Mindfulness can be used regardless of religious or spiritual orientation.  I personally meditate for 45 minutes a day, and it has helped build up my reservoir of attention and calm to be more helpful and engaged with my patients.  You can also go on daylong or longer retreats.  Spirit Rock Meditation Center in Marin and other meditation centers often offer partial or full scholarships and sliding scales based on need.  If you have an aversion to meditation based on your religion, you can try “centering prayer” instead, which is basically using a prayer to focus your attention.

Compassion and self-compassion

The Dalai Lama said “if you want to be happy, practice compassion.  If you want others to be happy, practice compassion.”  Self-compassion has been extensively researched, and as Dr. Emma Seppala of Stanford states, self-compassion is “the source for empowerment, learning and inner strength.” 

Sometimes we think we have to be hard on ourselves in order to improve.  But the research shows the opposite.  Our self-criticality makes it harder to change.  As psychologist Carl Rogers put it, “the curious paradox is that when I accept myself as I am, I can change.”  Self-compassion allows us to accept ourselves as we are, and heals the feelings of shame, unworthiness and dissatisfaction so many of us carry.  In order to help others, we have to learn how to relate to our own suffering with kindness, gentleness.  Self-compassion helps us befriend our suffering, that vulnerable, isolated part of ourselves, and bring it love and acceptance.

Self-compassion consists of three factors (from Drs. Kristin Neff and Christopher Germer’s work):

  • Self-kindness vs. self-judgment  (being gentle with yourself)
  • Common humanity vs. isolation  (recognizing that all people suffer)
  • Mindfulness vs. over-identification with thoughts and emotions  (as described above)

Dr. Neff has developed a 26-question self-compassion scale you can take online that can give you a reading on these factors, and tell you which factors need the most work.  (Very often, it’s “all of the above”!)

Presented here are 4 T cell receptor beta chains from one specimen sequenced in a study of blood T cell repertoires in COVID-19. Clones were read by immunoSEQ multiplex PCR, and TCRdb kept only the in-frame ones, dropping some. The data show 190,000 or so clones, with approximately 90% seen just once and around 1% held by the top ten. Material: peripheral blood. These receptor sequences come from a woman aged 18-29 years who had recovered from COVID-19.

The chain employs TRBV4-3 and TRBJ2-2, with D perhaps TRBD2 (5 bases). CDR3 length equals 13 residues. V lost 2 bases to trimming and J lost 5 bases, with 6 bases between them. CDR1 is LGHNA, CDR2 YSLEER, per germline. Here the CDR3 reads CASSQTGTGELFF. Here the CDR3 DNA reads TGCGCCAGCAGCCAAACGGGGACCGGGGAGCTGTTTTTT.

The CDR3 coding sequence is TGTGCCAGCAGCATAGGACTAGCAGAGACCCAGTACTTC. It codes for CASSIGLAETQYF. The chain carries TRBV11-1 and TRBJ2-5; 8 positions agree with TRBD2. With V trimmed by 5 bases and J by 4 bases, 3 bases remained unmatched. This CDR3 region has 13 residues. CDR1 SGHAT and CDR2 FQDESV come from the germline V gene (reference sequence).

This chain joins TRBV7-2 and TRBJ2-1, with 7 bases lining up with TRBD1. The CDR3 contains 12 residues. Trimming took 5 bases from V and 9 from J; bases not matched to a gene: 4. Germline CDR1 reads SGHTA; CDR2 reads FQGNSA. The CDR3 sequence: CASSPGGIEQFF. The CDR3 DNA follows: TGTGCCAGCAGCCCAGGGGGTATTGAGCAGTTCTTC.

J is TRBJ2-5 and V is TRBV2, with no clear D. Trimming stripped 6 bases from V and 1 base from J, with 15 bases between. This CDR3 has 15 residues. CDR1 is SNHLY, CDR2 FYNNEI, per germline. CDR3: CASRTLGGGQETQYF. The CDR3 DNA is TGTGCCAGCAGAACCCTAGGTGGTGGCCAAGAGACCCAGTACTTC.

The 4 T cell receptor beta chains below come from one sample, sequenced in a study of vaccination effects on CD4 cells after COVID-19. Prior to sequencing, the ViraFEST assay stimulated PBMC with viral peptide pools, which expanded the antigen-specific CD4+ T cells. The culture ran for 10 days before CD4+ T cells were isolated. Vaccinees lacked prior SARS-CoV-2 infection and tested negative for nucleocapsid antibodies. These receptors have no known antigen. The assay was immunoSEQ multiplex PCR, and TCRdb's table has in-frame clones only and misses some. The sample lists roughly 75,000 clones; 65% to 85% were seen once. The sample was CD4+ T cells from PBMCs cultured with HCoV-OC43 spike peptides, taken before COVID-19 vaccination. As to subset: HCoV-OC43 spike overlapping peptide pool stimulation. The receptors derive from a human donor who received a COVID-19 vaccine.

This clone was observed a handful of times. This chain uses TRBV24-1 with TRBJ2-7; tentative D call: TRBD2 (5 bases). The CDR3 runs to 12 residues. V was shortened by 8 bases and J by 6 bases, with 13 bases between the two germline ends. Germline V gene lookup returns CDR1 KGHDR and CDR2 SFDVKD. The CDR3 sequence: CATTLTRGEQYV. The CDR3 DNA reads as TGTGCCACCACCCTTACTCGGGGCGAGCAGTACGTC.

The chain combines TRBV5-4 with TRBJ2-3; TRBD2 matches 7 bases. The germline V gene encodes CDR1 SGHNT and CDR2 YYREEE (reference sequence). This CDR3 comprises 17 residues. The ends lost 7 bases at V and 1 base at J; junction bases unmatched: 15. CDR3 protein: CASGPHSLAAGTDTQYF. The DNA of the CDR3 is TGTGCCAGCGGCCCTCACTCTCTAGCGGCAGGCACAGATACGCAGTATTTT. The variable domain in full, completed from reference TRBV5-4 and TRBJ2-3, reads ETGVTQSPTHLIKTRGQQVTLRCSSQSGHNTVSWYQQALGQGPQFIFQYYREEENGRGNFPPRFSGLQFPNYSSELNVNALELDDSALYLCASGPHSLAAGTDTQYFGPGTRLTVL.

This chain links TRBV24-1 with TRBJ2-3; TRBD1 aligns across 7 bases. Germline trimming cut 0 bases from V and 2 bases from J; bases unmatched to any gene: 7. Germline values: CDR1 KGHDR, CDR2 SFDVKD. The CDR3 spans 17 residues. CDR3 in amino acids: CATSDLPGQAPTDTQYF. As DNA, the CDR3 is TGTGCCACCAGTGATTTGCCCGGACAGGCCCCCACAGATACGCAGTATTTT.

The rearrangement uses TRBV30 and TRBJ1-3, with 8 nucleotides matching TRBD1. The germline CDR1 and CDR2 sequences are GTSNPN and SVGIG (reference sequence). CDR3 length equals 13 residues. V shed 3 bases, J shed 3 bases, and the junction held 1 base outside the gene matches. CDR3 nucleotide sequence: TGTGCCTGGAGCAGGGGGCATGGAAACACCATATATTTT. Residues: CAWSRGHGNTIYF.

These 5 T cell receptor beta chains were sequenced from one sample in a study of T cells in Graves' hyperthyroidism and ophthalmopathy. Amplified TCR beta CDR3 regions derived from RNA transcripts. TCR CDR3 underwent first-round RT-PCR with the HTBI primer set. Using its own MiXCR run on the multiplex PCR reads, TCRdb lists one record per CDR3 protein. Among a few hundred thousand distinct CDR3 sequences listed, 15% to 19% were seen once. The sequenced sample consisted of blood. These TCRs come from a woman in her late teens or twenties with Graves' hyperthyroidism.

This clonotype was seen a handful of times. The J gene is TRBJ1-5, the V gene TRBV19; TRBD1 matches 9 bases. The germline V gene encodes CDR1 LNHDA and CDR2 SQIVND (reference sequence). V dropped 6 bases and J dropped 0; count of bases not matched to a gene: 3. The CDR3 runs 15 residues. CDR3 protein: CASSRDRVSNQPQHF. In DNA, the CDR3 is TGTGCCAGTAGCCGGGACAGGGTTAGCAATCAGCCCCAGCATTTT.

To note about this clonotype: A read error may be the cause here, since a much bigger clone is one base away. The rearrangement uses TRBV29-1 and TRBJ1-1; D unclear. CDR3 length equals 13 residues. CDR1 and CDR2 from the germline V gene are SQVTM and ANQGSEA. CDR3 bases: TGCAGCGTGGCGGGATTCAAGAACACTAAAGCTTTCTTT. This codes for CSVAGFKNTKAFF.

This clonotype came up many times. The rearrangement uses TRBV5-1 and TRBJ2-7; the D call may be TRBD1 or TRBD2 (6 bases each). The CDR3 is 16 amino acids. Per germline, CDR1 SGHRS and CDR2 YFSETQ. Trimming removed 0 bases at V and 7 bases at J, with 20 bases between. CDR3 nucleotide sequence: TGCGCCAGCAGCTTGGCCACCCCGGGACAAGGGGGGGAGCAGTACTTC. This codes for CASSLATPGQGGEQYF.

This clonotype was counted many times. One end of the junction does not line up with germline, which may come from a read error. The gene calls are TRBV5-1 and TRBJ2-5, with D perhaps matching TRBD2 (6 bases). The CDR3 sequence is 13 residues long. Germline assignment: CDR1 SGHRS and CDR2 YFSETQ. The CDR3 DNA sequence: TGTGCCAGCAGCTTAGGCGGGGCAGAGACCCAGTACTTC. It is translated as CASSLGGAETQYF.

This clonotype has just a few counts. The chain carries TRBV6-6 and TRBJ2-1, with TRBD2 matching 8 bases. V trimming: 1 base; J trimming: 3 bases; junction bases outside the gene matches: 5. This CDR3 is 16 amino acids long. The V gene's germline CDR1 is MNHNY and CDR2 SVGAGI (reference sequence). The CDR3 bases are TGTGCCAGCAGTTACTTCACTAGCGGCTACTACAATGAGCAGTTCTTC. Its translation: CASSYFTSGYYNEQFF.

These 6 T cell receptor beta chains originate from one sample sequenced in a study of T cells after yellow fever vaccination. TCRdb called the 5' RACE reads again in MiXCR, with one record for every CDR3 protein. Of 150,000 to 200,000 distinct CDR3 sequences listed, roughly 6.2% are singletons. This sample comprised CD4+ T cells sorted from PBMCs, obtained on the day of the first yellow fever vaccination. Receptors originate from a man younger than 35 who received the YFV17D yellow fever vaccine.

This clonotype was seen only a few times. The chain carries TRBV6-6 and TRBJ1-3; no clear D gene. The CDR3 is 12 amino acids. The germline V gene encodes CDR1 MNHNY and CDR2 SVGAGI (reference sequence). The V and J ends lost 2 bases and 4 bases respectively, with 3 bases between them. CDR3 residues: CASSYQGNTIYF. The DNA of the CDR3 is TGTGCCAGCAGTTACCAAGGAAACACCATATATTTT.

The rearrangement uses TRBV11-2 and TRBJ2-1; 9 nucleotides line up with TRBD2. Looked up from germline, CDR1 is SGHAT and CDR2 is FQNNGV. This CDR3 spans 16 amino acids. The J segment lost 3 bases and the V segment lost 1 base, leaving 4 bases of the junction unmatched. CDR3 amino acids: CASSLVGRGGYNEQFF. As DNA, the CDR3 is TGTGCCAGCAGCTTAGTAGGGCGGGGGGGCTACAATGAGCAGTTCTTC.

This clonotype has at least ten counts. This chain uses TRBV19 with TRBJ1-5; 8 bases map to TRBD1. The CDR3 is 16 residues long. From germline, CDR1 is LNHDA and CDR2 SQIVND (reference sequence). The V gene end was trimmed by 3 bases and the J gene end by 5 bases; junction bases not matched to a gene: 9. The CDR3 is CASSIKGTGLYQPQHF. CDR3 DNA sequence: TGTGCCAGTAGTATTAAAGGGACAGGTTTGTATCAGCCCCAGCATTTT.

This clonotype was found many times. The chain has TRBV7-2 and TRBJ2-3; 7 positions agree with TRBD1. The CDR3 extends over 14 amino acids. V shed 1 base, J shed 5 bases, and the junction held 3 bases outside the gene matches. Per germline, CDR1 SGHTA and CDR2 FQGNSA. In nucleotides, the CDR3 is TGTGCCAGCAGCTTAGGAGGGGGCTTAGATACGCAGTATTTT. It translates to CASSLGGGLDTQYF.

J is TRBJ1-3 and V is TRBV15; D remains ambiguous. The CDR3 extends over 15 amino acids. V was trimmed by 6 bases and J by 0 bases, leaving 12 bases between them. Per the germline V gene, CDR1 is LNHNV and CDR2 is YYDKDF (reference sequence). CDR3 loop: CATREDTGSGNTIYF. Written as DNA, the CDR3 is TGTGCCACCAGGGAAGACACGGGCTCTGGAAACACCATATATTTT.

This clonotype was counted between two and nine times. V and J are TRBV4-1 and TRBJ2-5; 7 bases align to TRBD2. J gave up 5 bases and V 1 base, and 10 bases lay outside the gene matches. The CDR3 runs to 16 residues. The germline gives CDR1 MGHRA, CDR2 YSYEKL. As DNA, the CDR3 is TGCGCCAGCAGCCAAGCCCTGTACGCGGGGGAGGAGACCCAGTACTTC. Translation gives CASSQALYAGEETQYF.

There are many practices to help boost our self-compassion.  I have several resources on my psychiatry website to help you along this path, including books, links, and a 4-session video course by Drs. Kristin Neff and Brené Brown.  I like the instructions by Buddhist teacher Jack Kornfield:

Exercise 6:  Lovingkindness meditation

This exercise connects your mind and heart, and is a way to replace the well-worn tracks of self-criticism and even self-hatred with compassion.  You can repeat these phrases to yourself, or even imagine that a benevolent figure is saying them to you.

May I be filled with lovingkindness,
May I be well.
May I be peaceful and at ease.
May I be happy.

The mind often rebels, saying it’s selfish or foolish to wish these things for yourself.  It can take months of practice to overcome this habitual resistance.  We might think we need “an edge” or “toughness” to accomplish our goals or cope with the world.  Lovingkindness and self-compassion don’t turn us into blissful idiots.  Rather they bring us to greater peace that can help us become more effective as we deal with difficult people and situations.  If we feel more comfortable and at ease with ourselves, we can face the world with resolve and resilience.  Over time, you can extend this practice to others: benefactors, friends, people you feel neutral towards, the difficult people in your life, and finally to all beings.  Transforming our ordinary feelings and attitudes towards others can relieve our suffering, and open the way to new possibilities in relationship.